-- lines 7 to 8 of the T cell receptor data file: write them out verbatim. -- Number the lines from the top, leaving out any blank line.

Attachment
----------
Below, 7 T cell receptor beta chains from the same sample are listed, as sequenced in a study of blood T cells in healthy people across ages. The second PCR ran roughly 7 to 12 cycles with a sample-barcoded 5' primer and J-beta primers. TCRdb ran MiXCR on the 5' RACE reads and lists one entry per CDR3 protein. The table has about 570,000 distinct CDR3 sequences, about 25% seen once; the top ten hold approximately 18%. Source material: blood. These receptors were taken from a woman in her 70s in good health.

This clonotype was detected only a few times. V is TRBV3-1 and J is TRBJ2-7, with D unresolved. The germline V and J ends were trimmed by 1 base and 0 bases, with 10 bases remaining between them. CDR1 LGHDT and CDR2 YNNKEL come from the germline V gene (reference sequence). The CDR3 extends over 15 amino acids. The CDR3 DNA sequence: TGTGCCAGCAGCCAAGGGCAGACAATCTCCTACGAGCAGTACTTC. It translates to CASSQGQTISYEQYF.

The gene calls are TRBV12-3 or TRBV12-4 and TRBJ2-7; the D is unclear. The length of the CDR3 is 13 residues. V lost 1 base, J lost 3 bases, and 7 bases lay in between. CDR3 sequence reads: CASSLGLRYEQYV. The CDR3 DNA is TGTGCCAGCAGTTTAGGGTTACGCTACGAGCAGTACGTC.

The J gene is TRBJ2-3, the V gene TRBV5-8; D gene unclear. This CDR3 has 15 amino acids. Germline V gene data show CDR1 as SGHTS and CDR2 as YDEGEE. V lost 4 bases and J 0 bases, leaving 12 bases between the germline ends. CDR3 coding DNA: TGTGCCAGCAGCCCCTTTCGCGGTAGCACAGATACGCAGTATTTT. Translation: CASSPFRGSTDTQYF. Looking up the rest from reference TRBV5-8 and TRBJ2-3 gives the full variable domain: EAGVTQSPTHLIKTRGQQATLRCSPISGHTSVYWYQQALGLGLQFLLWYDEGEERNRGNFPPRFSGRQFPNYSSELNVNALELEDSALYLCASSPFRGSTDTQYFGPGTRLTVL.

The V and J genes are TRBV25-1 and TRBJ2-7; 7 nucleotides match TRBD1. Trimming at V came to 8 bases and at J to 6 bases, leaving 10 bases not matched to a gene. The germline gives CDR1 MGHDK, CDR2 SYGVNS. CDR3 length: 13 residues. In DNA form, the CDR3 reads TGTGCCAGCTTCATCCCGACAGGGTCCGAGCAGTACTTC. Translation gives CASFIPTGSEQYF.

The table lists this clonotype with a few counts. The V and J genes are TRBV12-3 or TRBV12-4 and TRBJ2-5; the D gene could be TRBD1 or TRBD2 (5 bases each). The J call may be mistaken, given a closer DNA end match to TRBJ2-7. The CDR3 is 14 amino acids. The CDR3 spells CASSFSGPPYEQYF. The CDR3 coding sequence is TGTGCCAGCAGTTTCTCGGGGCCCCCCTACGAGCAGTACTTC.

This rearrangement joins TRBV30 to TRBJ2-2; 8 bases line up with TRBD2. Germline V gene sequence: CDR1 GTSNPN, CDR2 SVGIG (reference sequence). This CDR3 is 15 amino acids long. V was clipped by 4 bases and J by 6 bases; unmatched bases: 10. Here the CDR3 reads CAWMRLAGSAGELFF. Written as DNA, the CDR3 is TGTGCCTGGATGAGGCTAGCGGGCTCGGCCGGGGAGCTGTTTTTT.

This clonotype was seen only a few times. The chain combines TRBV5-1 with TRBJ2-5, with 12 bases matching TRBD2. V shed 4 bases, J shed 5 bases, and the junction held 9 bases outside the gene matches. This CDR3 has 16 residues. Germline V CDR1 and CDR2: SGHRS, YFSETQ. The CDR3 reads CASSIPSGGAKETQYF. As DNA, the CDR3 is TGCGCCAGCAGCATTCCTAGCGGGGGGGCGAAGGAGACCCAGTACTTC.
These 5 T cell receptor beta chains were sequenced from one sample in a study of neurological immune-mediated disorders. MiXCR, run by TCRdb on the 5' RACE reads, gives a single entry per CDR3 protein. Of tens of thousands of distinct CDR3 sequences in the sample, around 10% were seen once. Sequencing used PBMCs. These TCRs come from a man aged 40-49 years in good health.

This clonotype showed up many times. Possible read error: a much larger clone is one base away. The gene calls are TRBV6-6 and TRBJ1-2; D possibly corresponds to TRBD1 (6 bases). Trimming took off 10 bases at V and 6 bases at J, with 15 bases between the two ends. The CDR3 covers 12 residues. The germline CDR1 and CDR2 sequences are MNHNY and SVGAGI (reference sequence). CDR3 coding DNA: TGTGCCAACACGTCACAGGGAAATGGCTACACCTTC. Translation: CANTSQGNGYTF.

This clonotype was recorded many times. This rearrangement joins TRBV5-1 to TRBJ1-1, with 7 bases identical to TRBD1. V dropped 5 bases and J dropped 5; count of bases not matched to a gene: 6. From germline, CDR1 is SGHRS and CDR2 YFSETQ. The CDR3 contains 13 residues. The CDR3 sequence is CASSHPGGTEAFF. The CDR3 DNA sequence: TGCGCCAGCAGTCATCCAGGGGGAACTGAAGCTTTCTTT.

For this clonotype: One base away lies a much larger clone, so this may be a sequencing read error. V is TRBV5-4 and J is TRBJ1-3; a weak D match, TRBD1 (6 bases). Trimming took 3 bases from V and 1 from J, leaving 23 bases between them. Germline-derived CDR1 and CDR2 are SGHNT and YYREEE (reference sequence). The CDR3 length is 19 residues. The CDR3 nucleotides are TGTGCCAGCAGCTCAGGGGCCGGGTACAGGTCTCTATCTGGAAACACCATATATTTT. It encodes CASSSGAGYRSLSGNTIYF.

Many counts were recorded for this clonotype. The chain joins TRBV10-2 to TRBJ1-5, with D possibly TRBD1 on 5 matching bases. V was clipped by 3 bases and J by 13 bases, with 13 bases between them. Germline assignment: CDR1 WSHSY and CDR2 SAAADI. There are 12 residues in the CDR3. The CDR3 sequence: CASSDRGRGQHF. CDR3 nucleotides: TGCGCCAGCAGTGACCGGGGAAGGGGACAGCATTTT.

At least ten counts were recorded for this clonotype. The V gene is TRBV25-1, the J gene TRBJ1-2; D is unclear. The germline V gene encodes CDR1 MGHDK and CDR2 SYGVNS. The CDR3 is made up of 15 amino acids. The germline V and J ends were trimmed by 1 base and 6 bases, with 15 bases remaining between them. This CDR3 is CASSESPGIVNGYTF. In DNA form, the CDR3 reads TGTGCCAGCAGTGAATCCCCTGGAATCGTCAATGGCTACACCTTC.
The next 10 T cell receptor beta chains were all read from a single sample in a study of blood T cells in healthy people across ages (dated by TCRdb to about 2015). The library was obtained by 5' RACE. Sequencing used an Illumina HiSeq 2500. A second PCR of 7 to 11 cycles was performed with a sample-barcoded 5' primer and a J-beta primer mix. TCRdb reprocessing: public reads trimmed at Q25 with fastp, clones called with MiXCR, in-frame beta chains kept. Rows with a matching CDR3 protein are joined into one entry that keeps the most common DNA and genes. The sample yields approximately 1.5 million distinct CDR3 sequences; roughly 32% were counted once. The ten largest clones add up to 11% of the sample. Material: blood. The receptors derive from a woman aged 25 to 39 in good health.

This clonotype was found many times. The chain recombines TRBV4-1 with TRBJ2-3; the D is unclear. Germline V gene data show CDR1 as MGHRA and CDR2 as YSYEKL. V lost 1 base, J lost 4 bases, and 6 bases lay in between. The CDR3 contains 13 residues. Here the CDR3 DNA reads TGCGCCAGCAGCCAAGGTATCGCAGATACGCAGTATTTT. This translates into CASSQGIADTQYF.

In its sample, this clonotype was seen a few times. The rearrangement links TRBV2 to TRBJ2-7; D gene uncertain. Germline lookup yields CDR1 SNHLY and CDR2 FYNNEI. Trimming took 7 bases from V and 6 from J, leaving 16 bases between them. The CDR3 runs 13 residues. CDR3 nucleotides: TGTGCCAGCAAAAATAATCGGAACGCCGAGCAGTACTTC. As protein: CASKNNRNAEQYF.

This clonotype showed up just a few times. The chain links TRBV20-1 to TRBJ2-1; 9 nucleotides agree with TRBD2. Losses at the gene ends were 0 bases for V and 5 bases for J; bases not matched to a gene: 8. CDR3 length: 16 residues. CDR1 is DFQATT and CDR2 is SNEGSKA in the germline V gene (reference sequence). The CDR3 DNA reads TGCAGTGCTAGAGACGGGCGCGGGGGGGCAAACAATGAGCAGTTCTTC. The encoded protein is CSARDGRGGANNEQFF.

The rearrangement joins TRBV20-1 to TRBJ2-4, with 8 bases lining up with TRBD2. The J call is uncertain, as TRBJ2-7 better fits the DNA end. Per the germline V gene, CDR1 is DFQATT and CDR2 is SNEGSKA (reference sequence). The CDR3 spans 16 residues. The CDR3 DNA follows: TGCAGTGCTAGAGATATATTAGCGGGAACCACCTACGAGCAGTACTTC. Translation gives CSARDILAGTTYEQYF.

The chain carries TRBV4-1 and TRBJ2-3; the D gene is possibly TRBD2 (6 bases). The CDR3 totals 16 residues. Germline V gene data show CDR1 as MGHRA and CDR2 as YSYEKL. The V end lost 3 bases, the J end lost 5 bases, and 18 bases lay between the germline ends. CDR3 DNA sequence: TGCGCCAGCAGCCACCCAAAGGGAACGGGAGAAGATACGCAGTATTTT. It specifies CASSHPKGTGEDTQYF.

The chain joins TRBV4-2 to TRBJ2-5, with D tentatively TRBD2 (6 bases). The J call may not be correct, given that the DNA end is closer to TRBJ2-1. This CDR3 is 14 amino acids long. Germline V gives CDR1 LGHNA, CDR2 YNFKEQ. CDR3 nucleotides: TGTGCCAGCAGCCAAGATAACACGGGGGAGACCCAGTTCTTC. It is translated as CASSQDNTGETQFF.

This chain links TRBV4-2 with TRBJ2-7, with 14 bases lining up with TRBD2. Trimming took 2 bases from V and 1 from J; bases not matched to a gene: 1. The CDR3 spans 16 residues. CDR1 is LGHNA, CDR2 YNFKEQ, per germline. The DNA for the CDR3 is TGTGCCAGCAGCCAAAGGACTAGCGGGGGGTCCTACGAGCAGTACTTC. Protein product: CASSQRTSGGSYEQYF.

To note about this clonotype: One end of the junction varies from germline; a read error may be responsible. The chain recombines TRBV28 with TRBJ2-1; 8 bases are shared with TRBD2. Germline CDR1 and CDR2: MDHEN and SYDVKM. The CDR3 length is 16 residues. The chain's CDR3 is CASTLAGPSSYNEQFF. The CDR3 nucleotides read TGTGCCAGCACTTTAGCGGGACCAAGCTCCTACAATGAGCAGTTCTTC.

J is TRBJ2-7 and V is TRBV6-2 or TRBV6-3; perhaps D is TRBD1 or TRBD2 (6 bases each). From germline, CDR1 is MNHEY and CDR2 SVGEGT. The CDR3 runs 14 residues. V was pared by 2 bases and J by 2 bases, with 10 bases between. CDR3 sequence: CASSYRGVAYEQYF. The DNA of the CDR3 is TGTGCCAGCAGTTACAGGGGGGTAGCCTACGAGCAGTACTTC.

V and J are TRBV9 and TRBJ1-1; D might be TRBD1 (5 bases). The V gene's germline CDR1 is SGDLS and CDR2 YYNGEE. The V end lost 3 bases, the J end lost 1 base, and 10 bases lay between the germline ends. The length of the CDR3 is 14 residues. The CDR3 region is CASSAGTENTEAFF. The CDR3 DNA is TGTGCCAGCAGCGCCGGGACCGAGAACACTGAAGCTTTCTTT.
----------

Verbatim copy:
This rearrangement joins TRBV30 to TRBJ2-2; 8 bases line up with TRBD2. Germline V gene sequence: CDR1 GTSNPN, CDR2 SVGIG (reference sequence). This CDR3 is 15 amino acids long. V was clipped by 4 bases and J by 6 bases; unmatched bases: 10. Here the CDR3 reads CAWMRLAGSAGELFF. Written as DNA, the CDR3 is TGTGCCTGGATGAGGCTAGCGGGCTCGGCCGGGGAGCTGTTTTTT.

This clonotype was seen only a few times. The chain combines TRBV5-1 with TRBJ2-5, with 12 bases matching TRBD2. V shed 4 bases, J shed 5 bases, and the junction held 9 bases outside the gene matches. This CDR3 has 16 residues. Germline V CDR1 and CDR2: SGHRS, YFSETQ. The CDR3 reads CASSIPSGGAKETQYF. As DNA, the CDR3 is TGCGCCAGCAGCATTCCTAGCGGGGGGGCGAAGGAGACCCAGTACTTC.